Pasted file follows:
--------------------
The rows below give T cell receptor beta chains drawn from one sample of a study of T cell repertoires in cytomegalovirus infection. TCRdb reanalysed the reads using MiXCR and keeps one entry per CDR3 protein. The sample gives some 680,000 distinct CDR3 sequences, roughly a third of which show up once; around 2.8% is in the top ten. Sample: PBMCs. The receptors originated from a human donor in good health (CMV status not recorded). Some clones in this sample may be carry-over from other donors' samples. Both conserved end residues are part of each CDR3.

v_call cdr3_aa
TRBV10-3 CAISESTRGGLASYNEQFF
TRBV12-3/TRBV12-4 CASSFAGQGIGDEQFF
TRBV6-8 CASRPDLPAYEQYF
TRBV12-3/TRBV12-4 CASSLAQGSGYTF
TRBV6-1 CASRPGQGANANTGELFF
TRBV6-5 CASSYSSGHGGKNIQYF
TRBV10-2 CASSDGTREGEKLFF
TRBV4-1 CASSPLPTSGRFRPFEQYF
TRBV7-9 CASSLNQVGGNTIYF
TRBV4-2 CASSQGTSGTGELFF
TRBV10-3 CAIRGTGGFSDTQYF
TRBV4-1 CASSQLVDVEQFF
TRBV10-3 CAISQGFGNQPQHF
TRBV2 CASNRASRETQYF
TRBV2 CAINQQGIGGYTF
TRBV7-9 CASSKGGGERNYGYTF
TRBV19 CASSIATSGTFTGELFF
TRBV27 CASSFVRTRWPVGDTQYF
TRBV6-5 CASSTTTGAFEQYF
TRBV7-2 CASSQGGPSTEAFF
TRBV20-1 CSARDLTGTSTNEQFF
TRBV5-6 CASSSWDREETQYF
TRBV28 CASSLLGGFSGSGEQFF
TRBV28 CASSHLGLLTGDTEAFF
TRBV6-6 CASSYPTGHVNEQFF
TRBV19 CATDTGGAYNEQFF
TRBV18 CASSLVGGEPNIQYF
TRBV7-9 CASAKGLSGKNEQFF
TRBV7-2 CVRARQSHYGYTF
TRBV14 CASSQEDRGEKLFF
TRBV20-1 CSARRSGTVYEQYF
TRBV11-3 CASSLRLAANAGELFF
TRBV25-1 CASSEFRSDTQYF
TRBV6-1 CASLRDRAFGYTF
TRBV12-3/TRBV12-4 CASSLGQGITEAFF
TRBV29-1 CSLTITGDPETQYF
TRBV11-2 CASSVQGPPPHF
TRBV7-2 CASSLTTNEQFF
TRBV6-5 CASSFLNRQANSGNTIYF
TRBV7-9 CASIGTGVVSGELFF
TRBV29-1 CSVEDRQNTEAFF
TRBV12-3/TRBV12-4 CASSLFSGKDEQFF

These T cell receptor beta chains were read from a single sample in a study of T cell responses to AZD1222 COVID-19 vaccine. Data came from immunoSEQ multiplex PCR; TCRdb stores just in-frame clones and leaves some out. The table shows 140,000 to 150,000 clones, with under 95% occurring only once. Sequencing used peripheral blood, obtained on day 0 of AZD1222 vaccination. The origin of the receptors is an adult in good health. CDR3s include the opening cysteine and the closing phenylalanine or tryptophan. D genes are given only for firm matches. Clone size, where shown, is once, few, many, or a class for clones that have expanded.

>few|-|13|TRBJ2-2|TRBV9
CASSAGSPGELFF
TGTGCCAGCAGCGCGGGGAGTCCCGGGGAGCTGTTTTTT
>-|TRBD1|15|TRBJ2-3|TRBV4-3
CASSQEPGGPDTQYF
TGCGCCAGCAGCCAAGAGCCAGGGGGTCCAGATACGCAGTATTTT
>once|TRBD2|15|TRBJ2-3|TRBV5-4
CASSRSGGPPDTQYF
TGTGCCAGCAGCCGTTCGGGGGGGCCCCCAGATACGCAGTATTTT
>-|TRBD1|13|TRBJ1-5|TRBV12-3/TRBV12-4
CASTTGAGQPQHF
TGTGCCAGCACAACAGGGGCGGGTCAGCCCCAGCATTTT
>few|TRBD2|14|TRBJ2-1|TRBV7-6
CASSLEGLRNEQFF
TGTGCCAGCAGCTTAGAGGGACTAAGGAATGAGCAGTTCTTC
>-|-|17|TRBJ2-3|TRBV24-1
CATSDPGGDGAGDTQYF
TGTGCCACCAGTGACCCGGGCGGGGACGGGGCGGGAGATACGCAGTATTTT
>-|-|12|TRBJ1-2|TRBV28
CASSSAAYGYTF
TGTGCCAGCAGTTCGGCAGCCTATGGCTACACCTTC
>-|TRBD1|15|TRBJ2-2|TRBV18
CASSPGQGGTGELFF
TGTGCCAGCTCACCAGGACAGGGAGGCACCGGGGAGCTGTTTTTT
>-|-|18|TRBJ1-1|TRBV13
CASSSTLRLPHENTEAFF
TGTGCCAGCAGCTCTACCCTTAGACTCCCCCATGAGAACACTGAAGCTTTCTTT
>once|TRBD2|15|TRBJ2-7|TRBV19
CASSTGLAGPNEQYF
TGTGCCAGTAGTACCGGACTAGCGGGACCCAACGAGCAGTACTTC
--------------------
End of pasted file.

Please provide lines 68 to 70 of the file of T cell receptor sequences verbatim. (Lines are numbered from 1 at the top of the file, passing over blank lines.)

CASSPGQGGTGELFF
TGTGCCAGCTCACCAGGACAGGGAGGCACCGGGGAGCTGTTTTTT
>-|-|18|TRBJ1-1|TRBV13